If you refuse to return to work, the insurance company will likely terminate your worker’s compensation benefits and close your claim.
Failing to report to work on the release date specified by your physician can also cost you your job. Not showing up to work can be taken as job abandonment in most states. If you are fired for “cause” like refusing to come to work, you won’t be eligible for unemployment benefits either.
You have the right to seek another medical opinion about your ability to return to work, although you might have to pay the doctor out of your own pocket. If you have conflicting opinions, such as your physician disagreeing with the worker’s compensation doctor, you might be able to ask for a hearing with your state’s workers’ compensation board.
If you disagree with the doctor’s rating of your ability to function at work, or you’re being treated badly because of your work restrictions, contact an experienced workers’ compensation lawyer.
Can You Be Fired After a Work Injury?
It is illegal to fire an injured worker in retaliation for reporting a work injury or filing a workers’ compensation claim, but there are legitimate reasons for employers to fire an injured employee.
You can be fired for cause if the doctor says you’re well enough to perform limited job duties and you refuse to return to work.
Your employer also has a legal right to fire you after a work injury, if your absence creates a hardship for the company. Fortunately for the injured worker, if their job is lost because the company has an urgent need to fill the position, the worker should still receive worker’s comp benefits until they are medically cleared to return to work.
Likewise, a worker who is without a job after recovering from a work injury may be eligible to draw unemployment insurance benefits while looking for a different job, so long as they were not fired for “cause.”
Sometimes employers can’t provide returning employees with their previous job or pay. Unless there is an employment contract, an injured employee whose previous job position isn’t available may have no choice but to find another job.
Most large employers have written employee manuals setting out the guidelines for post-injury return to work procedures, but employee manuals are not required for all companies.
Your employer’s ability to assist you is limited to the availability of a job with their company that meets your medical restrictions. In most cases, your employer is not required to continue your employment if you can’t return to your former job duties or if there isn’t another suitable job available.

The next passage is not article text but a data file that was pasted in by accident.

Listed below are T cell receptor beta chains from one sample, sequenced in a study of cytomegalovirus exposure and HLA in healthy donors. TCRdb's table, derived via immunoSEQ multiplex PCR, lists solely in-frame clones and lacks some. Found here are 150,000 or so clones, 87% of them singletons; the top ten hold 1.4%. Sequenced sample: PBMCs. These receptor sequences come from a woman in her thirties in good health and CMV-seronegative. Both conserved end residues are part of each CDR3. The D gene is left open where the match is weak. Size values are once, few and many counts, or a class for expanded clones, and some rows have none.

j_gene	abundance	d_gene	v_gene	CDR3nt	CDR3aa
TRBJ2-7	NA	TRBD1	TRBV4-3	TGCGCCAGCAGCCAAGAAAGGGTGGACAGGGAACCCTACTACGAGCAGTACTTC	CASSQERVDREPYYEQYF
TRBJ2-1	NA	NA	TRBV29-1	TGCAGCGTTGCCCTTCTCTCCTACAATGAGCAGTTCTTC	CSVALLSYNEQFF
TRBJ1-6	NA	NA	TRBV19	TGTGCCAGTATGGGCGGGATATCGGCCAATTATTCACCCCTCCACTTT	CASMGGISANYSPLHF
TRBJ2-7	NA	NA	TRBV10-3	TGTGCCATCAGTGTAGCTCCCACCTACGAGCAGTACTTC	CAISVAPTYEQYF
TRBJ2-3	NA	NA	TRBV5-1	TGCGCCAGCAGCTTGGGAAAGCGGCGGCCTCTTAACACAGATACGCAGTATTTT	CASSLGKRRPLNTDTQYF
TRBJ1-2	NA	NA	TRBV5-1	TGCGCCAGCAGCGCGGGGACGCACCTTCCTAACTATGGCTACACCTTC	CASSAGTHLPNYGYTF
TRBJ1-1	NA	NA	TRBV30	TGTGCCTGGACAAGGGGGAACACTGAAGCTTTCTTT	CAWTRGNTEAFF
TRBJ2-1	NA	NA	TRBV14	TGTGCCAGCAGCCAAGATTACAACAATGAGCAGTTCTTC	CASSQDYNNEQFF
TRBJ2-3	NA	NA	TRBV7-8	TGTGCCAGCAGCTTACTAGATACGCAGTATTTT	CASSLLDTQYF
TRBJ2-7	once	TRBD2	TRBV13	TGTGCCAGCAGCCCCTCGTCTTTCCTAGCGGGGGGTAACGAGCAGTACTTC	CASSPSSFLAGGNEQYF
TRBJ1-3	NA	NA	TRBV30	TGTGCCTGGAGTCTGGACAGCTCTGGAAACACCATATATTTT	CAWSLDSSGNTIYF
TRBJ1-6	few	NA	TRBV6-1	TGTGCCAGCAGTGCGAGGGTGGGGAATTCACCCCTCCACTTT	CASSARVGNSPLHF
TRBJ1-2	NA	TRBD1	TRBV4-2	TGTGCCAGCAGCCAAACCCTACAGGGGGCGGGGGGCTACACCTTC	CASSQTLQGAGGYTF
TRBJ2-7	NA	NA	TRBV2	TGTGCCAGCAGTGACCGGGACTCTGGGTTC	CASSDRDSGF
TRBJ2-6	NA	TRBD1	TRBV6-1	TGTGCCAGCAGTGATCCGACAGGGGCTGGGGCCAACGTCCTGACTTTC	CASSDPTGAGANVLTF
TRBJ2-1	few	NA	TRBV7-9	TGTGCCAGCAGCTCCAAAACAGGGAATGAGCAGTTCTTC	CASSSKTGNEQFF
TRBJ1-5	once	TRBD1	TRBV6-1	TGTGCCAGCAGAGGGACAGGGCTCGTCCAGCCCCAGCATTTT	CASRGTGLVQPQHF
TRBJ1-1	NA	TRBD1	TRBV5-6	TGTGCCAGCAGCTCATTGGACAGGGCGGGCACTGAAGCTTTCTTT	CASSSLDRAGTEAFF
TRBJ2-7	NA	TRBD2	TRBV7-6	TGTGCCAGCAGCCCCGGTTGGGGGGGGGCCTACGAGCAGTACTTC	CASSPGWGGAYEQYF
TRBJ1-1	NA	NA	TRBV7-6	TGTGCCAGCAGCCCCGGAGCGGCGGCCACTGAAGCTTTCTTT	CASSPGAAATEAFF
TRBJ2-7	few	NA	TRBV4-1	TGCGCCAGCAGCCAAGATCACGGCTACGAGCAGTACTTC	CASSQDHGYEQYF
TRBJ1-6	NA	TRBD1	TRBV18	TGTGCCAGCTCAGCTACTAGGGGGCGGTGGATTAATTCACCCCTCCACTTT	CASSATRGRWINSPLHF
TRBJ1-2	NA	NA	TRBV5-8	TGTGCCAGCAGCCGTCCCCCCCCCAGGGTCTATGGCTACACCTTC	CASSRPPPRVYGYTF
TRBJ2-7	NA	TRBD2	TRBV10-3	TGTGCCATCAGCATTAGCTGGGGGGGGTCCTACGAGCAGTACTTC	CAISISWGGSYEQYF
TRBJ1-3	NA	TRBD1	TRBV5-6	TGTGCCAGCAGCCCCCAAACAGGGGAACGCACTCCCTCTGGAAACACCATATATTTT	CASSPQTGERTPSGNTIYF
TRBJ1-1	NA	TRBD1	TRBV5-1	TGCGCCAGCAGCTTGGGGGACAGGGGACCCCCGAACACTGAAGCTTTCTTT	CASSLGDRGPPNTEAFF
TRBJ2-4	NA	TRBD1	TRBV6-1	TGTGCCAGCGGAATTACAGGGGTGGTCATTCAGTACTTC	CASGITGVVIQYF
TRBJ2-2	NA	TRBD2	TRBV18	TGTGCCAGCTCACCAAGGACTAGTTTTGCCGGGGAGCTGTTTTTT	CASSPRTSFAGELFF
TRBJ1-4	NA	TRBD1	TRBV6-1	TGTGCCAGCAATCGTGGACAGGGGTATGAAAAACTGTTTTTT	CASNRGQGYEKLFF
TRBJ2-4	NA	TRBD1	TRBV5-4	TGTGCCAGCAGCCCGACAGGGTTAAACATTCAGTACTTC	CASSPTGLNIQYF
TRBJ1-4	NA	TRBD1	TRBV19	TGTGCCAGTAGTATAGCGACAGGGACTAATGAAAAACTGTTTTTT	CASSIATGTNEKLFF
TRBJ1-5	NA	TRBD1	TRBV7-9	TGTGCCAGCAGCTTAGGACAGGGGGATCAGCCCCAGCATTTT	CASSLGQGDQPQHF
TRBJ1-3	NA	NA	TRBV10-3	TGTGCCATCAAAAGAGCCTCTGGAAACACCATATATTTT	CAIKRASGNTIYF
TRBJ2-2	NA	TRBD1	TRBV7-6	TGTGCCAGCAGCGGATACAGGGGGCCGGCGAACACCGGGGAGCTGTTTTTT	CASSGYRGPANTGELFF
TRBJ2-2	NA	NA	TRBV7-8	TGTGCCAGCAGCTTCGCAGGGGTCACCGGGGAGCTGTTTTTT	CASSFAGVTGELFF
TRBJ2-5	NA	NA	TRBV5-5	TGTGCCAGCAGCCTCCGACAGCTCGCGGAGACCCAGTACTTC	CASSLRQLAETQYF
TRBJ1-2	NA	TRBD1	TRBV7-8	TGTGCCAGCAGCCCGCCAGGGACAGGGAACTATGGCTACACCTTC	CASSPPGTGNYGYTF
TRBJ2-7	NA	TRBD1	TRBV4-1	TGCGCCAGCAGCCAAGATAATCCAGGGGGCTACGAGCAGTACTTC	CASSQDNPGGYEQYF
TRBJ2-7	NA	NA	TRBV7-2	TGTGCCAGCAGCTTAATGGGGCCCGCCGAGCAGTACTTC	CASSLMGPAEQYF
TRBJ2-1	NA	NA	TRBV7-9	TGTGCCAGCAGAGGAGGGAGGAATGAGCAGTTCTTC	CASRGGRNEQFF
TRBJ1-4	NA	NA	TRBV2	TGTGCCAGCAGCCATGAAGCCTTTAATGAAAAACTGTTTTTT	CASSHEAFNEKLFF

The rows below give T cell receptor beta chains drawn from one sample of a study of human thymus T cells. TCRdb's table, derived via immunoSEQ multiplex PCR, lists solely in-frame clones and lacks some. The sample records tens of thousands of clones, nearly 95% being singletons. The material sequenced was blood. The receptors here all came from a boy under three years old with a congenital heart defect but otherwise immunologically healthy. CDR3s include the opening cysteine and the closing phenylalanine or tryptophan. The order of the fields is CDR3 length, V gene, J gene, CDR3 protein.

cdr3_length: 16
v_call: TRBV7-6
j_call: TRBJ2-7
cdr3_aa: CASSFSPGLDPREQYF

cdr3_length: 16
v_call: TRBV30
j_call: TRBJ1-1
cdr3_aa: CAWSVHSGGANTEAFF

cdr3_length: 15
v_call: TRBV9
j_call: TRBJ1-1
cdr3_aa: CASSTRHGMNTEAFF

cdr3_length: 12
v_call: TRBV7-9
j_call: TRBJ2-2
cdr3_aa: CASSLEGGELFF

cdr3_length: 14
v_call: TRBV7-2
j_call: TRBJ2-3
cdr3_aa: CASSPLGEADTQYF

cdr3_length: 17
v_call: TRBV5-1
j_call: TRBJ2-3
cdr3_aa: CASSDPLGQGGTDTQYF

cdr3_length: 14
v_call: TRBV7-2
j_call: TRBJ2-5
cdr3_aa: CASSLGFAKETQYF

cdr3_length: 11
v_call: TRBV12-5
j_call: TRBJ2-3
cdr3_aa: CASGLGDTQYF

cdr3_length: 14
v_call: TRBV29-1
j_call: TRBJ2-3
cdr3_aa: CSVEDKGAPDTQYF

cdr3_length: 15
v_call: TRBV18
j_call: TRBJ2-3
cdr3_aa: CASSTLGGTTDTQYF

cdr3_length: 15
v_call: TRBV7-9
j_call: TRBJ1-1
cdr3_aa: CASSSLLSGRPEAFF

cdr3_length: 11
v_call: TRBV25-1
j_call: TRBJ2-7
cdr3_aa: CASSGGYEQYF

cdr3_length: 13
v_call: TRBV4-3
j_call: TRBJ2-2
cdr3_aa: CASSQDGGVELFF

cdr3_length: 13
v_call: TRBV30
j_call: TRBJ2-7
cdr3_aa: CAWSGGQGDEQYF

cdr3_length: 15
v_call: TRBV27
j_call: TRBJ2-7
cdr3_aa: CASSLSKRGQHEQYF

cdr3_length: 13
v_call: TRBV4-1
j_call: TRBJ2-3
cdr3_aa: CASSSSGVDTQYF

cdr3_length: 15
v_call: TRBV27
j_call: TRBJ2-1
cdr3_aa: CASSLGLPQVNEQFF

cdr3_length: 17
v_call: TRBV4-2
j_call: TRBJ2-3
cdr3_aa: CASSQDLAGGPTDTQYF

Your Employer’s Return to Work Policy
A return to work policy is intended to provide a transitional return to work for employees recovering from workplace injuries. If you are out of work for personal injuries that are not work-related, you may not qualify for your employer’s back to work program.
If you’re partially disabled from your on-the-job injury, it’s especially important to establish a work plan with your employer as soon as possible. You want to assure your employer you can still be a productive employee and not a financial burden.
An effective return to work policy includes:
- Confirmation that your employer understands the nature and extent of your injuries, and your present physical limitations
- A plan to provide accommodations to permit you to transition back to work safely, free from unnecessary pain and discomfort
- Open communication between you, your employer, and your treating physician, to expedite your return to your former work duties as soon as medically advisable
The workers’ comp representative and your physician may work closely with your employer. They can help find a position to accommodate your restricted duty and determine whether that duty is temporary or permanent.
Workers returning to the workplace with physical disabilities may be entitled to consideration under the Americans with Disabilities Act (ADA) that requires employers to provide reasonable accommodations to disabled persons.
Don’t Work Outside Your Restrictions
Make sure your employer and workers’ comp claim representative have copies of your work restrictions. It wouldn’t hurt to keep an extra copy with you when you return to work.
While it’s normal to want to push yourself when you like your job or employer, don’t perform activities or work longer hours than those described in your restrictions.
If your treating physician clears you to return to work with restrictions that place you in a lower-paying position, workers’ comp may reimburse you for a portion of the difference in pay. This benefit is not available if you refuse to accept the restrictive work duties or new position.
Be sure to notify the workers’ comp representative as soon as you’re cleared by your physician to return to work. If you continue to receive workers’ comp payments after being cleared, you may have to repay the insurance company for those overpayments.
Example: Successfully returning to work after an injury
Jake broke two bones in his lower leg from a slip-and-fall accident while working as a cargo handler for a national airline. His injury was debilitating, requiring extensive medical treatment and rehab. Several months later, Jake’s physician determined he could return to work under restricted duty.
Jake’s employer had a plan in place for his return. It required Jake’s supervisor to consult with his physician so that he could understand Jake’s present condition, including any limitations or restrictions. The plan also required Jake’s supervisor to do everything possible to reassign Jake to work suited to his physical limitations.
Through conversations with the physician and Jake, his supervisor determined that Jake would probably be able to return to his full-time duties within a month or so. In the meantime, Jake would continue his physical therapy.
Jake’s supervisor offered him an available position in the lost luggage department. Jake’s duties would keep him off his feet while he continued to recover; however, the job paid less than his former position.
Jake accepted the position and reported for work. He told his workers’ comp representative about his new position and requested benefits to pay him the difference in wages. Jake also requested payment for his continuing therapy. He received both.